Explore the exciting opportunities available in the rapidly expanding world of leadership in nursing. Registered Nurses who are seeking additional challenges in the ever-evolving world of healthcare will find an incredible variety of clinical nurse leader positions in both inpatient and outpatient settings.
Where the Jobs Are
Many clinical nursing leadership positions are in hospitals. However, with the Affordable Healthcare Act (ACA), healthcare is gradually moving from hospital-centered to community-based. In February 2014, a nonprofit healthcare research center found that hospitals had lost 1,200 jobs nationwide while ambulatory care services had gained 8,400. This move to outpatient care centers contributes to a growing number of new and different leadership roles for nurses.
Leading into the Future
Join the increasingly important field of nursing leadership where you can make a difference in so many ways. There is growing recognition and evidence that the healthy work environment nurtured by strong leadership can make a huge difference in staff satisfaction, retention, overall organizational performance and improved patient outcomes. Today’s nurse managers meet incredible and rewarding challenges every day in frontline staff work and wherever patient care is delivered, in both in-patient and out-patient areas working as charge nurses, unit facilitators and clinical nurse managers.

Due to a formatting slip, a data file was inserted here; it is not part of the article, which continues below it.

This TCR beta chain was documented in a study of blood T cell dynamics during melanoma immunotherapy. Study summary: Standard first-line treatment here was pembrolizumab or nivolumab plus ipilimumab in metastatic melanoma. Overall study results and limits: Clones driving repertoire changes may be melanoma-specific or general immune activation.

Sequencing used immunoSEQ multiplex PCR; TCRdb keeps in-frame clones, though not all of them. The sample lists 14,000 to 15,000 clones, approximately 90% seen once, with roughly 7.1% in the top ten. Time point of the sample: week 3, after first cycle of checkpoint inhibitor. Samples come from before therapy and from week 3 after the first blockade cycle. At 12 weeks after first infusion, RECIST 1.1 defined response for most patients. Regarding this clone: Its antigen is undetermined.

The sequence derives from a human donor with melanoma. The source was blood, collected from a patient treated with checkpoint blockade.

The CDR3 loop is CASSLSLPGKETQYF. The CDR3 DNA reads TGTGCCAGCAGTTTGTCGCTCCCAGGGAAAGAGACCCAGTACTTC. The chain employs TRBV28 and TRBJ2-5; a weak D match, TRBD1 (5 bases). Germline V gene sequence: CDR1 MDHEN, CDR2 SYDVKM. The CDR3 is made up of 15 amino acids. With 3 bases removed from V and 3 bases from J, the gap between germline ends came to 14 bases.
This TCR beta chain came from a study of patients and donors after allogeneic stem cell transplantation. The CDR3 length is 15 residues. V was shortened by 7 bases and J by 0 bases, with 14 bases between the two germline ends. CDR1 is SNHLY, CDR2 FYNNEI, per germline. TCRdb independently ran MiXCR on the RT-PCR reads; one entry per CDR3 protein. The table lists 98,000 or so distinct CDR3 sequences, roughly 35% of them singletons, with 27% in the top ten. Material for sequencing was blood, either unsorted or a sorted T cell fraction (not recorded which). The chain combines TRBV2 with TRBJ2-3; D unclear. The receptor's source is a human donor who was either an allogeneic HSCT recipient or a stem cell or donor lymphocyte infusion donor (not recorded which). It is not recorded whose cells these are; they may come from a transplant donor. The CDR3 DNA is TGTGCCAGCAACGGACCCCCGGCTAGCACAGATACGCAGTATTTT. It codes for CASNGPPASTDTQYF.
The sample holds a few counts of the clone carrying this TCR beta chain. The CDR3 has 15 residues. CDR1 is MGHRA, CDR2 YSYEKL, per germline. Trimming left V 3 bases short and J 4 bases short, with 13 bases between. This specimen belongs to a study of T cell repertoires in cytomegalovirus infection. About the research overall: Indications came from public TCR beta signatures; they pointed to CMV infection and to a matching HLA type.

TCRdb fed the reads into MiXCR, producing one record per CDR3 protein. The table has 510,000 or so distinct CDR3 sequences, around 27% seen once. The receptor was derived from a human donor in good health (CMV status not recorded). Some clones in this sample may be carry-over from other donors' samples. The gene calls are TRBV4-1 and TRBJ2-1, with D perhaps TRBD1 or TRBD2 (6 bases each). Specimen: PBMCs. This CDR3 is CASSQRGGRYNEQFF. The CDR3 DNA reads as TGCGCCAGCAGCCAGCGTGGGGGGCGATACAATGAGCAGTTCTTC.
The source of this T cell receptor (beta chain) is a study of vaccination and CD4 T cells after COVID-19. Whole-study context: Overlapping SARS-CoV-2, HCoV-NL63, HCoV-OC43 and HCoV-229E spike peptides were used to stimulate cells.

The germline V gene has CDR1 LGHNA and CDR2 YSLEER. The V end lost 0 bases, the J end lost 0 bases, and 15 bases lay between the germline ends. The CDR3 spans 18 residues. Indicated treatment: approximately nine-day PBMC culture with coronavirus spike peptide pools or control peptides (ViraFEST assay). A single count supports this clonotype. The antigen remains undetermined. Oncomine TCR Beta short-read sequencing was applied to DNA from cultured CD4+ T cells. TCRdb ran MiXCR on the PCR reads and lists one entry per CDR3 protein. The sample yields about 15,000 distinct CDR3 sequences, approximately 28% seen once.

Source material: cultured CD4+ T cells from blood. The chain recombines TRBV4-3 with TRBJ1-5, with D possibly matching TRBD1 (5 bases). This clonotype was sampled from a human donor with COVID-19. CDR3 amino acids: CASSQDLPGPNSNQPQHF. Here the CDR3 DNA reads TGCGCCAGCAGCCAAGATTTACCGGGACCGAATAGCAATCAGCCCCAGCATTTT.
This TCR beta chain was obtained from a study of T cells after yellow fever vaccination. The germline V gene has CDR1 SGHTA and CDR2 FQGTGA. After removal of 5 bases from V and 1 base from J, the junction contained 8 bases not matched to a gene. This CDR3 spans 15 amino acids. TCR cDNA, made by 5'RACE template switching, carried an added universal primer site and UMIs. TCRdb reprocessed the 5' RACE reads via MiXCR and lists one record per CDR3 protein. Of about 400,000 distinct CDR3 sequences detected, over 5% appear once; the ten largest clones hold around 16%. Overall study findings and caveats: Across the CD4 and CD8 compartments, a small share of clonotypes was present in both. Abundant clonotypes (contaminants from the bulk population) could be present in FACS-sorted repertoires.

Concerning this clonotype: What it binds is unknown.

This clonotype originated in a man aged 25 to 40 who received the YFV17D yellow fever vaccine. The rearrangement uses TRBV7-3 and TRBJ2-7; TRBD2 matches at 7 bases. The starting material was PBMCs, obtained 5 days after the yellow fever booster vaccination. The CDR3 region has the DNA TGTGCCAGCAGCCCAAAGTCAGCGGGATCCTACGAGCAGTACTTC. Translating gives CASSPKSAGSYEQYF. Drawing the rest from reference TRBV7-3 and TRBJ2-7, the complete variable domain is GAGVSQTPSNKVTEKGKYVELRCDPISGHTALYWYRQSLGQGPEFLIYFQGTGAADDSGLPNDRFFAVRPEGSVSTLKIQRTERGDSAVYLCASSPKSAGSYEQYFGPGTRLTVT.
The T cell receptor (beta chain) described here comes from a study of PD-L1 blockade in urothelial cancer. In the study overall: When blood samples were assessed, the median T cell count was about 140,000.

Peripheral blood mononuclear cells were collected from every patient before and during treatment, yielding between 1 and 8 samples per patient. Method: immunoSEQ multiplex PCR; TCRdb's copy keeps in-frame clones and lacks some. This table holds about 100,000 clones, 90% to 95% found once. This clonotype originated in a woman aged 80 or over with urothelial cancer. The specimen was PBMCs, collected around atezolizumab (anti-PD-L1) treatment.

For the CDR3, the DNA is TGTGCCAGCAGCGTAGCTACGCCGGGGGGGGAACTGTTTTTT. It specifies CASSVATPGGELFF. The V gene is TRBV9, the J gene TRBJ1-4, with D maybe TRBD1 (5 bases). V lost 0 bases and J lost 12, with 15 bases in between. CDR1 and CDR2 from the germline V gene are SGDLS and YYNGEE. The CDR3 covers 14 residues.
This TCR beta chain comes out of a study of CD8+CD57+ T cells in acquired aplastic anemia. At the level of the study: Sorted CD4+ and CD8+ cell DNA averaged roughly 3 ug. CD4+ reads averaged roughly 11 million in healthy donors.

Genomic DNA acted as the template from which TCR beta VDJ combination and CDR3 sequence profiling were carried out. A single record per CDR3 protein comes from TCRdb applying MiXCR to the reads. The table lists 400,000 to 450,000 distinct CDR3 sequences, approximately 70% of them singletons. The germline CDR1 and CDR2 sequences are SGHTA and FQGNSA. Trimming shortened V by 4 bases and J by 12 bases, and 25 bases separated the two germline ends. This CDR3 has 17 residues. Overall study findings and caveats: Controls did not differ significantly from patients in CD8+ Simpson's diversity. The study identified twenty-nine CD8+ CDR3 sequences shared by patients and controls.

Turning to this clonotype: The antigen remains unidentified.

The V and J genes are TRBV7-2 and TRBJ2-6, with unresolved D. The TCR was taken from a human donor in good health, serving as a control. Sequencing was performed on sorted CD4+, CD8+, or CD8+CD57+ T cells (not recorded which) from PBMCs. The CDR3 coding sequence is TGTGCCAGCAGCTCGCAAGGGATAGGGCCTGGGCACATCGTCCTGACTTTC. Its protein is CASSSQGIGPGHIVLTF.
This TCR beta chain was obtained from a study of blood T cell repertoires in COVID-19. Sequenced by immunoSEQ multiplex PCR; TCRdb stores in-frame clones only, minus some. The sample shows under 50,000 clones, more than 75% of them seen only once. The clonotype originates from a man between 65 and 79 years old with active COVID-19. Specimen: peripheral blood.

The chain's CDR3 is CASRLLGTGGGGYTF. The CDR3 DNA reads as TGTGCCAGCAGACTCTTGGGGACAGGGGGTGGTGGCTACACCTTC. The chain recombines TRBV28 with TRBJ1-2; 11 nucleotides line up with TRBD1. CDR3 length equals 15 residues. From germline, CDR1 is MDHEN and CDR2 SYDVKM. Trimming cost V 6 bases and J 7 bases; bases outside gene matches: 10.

What It Takes
Traditionally, nursing leaders were simply chosen based on technical and clinical proficiency. Today, however, much attention is being paid to what makes a good leader, and there are many programs available for nurturing the strong leaders needed to take healthcare through these rapidly changing times.
Where Would You Work?
Care coordinators are needed in every healthcare environment, from hospitals to nursing homes, and coordinators serving entire communities can help bring about large-scale improvements. One of the hottest new leadership positions is informatics specialist where nurses work with pharmacy, physicians and information systems departments to develop and implement new software and applications.
As a nurse leader, you are responsible not only for your own staff but for interactions within the organization with various departments involving both direct and indirect patient care, including doctors, social workers and pharmacists. An effective leader will lead by example and will need to earn the respect of the staff while giving his or her team the tools and confidence to be successful.
Do You Have Leadership Qualities?
Strong, effective leaders have many qualities in common. To be a respected leader you need to demonstrate self-confidence, be able to empower others and have top-notch communications skills. As a nursing leader, you’ll need to be able to manage relationships among staff, encourage strong team work and be able to meditate conflicts. Workshops, certification programs and class work can help nurses learn to develop these important qualities.
Become a Leader
If you are an RN excited at the possibility of getting into a leadership role, look for opportunities at your organization. A Bachelor of Science in Nursing (BSN) or Master of Science in Nursing (MSN) will provide you with a good educational foundation. Advanced courses in clinical assessment, pharmacology and pathophysiology will get you ready to pass the clinical nurse leadership exam administered by the Commission on Nurse Certifications.
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